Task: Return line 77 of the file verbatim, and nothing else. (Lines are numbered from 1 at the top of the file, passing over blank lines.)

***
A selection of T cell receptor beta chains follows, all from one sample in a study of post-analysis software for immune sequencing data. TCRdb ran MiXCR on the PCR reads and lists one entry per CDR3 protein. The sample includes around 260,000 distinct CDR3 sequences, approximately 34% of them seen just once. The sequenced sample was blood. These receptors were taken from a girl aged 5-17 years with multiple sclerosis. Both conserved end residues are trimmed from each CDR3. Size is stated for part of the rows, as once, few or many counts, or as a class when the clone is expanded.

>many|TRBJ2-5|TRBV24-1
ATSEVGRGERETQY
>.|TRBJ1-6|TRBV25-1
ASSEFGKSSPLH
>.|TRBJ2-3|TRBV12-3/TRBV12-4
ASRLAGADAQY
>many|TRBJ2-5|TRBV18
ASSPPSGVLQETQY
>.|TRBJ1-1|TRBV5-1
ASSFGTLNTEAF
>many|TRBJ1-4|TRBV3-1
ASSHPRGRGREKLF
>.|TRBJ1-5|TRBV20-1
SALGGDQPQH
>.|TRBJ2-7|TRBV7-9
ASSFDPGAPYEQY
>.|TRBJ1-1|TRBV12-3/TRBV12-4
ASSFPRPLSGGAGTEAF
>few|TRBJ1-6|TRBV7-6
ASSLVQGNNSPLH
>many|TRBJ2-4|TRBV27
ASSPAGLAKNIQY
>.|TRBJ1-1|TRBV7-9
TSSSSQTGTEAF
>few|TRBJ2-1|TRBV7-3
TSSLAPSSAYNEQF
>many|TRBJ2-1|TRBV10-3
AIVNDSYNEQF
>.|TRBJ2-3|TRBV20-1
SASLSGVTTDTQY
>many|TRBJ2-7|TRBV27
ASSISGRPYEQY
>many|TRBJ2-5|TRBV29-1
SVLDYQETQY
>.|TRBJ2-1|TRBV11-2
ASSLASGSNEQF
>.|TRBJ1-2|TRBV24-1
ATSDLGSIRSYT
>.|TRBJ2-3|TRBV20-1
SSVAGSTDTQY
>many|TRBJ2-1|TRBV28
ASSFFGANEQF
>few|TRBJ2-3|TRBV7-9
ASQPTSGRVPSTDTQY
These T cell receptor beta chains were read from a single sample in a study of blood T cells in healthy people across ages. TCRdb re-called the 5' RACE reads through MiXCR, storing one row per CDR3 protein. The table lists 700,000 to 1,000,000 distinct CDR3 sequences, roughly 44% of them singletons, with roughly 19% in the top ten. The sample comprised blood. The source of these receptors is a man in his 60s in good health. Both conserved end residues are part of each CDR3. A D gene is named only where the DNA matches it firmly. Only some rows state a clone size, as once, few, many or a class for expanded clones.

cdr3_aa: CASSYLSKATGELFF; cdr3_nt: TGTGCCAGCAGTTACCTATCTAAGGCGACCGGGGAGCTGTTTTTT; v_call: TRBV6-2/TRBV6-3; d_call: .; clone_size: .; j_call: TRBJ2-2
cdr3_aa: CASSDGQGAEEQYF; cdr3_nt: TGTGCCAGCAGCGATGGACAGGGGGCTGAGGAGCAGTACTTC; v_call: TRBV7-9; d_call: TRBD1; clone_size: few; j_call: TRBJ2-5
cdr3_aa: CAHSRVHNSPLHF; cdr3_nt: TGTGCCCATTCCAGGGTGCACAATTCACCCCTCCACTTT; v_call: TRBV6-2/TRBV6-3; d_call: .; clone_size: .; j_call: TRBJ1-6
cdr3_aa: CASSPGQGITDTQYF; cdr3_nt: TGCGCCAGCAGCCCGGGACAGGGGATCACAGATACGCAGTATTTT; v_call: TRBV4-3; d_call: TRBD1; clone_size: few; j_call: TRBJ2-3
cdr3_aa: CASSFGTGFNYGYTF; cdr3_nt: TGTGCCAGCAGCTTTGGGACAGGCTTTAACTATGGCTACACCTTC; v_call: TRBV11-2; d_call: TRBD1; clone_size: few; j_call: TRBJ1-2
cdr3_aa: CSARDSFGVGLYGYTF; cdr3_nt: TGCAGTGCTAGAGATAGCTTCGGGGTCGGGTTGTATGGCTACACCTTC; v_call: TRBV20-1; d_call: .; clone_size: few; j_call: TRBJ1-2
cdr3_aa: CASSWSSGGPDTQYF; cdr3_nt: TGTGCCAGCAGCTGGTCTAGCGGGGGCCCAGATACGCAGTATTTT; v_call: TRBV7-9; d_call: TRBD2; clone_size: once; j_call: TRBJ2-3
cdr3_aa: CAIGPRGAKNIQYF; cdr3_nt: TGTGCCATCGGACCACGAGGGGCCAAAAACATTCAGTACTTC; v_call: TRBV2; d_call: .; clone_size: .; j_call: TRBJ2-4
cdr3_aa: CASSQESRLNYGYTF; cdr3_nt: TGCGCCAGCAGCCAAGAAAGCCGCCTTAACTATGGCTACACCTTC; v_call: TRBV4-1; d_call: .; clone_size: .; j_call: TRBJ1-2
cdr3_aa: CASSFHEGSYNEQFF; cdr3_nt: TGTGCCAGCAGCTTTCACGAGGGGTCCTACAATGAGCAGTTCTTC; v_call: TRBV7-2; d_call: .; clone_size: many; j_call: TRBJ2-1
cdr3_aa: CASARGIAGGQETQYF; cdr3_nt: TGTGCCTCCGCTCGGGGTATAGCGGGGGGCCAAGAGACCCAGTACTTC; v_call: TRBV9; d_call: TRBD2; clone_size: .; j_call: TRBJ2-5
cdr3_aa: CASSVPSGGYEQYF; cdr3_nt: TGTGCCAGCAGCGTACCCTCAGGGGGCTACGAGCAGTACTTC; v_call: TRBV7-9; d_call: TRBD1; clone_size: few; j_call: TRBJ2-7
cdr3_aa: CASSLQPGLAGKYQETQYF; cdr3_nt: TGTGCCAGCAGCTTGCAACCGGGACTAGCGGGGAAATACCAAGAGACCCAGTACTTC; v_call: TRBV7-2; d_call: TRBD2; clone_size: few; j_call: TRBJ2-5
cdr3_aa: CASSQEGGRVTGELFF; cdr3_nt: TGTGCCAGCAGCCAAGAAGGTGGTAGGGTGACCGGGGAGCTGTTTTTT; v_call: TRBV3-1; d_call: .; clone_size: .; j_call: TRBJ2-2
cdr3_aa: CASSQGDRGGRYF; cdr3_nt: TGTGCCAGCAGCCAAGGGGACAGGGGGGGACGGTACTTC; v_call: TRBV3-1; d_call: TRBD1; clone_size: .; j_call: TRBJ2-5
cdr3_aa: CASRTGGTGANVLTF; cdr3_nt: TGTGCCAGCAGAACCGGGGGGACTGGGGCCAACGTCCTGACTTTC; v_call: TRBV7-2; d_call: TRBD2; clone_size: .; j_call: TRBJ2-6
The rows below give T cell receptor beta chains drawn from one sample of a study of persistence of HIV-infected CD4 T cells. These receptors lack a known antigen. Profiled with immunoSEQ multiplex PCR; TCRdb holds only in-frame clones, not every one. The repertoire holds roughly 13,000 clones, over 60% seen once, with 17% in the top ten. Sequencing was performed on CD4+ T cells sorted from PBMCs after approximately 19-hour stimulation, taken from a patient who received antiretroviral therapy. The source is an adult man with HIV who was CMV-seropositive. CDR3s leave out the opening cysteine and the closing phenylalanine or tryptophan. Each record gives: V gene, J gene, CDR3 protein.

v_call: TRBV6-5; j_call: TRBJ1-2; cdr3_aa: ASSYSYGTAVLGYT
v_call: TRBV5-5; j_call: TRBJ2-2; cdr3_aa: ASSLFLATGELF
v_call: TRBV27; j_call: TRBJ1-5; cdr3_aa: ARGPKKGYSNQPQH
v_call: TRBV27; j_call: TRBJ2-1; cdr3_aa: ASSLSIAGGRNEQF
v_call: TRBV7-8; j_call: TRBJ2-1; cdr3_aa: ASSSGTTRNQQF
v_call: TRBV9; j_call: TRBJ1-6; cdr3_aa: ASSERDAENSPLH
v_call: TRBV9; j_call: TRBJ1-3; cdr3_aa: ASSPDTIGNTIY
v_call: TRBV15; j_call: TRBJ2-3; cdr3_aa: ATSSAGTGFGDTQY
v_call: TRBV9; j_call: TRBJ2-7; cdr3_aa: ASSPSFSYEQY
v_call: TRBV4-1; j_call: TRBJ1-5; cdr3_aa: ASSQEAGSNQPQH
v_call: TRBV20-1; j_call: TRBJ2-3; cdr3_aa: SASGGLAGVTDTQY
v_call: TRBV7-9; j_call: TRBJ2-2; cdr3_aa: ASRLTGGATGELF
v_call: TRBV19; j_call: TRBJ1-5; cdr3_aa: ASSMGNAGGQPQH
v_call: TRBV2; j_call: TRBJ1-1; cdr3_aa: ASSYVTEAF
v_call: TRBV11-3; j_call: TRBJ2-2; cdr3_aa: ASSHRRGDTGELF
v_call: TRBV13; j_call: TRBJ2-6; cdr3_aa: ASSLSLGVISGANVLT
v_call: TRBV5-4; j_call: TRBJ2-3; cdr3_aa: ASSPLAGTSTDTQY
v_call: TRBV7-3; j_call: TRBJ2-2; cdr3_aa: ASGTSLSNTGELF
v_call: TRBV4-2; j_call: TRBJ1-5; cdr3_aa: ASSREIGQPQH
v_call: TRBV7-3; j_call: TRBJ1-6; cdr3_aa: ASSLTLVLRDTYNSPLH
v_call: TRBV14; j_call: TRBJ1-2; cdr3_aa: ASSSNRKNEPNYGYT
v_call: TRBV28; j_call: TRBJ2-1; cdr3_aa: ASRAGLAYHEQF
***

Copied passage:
v_call: TRBV2; j_call: TRBJ1-1; cdr3_aa: ASSYVTEAF